July 26, 2016
The Society for Vascular Surgery Lower Extremity Guidelines Committee’s new lower-extremity classification system for wound, ischemia and foot infection was effective for prediction of 1-year amputation, wound healing, and reintervention, major amputation or stenosis events in patients with critical limb ischemia treated with infrapopliteal revascularization procedures, researchers reported in the Journal of Vascular Surgery.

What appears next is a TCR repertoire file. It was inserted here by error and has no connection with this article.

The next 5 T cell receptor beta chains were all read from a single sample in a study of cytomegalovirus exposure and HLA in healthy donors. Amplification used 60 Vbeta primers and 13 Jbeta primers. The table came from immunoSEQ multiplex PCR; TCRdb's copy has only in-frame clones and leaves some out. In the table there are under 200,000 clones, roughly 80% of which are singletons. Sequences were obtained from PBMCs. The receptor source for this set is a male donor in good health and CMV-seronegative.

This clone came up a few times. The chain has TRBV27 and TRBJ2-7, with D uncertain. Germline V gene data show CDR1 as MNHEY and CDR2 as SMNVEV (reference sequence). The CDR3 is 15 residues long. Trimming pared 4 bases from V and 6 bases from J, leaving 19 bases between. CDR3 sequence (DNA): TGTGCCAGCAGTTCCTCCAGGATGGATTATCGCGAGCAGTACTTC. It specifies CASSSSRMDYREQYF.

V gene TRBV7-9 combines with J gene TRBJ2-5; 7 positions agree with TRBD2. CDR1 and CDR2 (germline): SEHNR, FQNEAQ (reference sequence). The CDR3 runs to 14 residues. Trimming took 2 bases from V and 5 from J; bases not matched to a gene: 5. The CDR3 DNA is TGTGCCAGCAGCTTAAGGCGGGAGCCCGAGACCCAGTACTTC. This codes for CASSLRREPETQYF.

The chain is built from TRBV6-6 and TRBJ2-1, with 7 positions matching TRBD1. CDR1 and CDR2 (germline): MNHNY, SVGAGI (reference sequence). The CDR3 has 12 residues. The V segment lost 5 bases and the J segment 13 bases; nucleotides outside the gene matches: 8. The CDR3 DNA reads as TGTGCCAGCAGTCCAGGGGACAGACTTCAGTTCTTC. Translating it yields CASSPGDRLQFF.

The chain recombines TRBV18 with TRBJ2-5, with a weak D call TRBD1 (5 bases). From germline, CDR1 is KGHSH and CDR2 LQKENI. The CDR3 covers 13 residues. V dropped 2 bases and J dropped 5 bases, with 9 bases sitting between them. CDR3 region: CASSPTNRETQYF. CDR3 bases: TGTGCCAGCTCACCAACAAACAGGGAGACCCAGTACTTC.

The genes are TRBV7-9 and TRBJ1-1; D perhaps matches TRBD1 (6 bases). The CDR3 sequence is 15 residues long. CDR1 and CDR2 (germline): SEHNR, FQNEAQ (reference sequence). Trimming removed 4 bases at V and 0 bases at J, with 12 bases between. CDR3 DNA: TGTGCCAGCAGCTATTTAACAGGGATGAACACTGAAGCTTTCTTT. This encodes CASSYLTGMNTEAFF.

Researchers performed a retrospective chart review to identify all patients who underwent infrapopliteal angioplasty for critical limb ischemia (CLI) at the Beth Israel Deaconess Medical Center between 2004 and 2014. During this time, 673 limbs were treated with infrapopliteal endovascular interventions for the following indications: tissue loss (77%), rest pain (13%), stenosis of a previously treated vessel (5%), acute limb ischemia (3%) or claudication (2%). Limbs lacking a grade in any domain of the wound, ischemia and foot infection (WIfI) classification were excluded. The researchers then used the Society for Vascular Surgery (SVS) WIfI classification for 1-year amputation risk to grade the limbs included for analysis.